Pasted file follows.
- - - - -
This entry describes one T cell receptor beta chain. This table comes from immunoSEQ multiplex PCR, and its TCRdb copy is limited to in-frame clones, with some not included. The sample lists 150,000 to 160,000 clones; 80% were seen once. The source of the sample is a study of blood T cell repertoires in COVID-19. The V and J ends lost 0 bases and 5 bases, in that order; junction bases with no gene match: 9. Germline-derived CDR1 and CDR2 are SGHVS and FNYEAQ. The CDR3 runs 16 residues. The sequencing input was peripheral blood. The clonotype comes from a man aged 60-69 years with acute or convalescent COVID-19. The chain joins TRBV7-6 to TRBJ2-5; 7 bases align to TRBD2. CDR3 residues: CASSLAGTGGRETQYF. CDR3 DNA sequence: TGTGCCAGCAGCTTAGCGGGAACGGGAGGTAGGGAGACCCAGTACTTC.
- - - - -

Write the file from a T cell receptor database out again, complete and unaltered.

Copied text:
This entry describes one T cell receptor beta chain. This table comes from immunoSEQ multiplex PCR, and its TCRdb copy is limited to in-frame clones, with some not included. The sample lists 150,000 to 160,000 clones; 80% were seen once. The source of the sample is a study of blood T cell repertoires in COVID-19. The V and J ends lost 0 bases and 5 bases, in that order; junction bases with no gene match: 9. Germline-derived CDR1 and CDR2 are SGHVS and FNYEAQ. The CDR3 runs 16 residues. The sequencing input was peripheral blood. The clonotype comes from a man aged 60-69 years with acute or convalescent COVID-19. The chain joins TRBV7-6 to TRBJ2-5; 7 bases align to TRBD2. CDR3 residues: CASSLAGTGGRETQYF. CDR3 DNA sequence: TGTGCCAGCAGCTTAGCGGGAACGGGAGGTAGGGAGACCCAGTACTTC.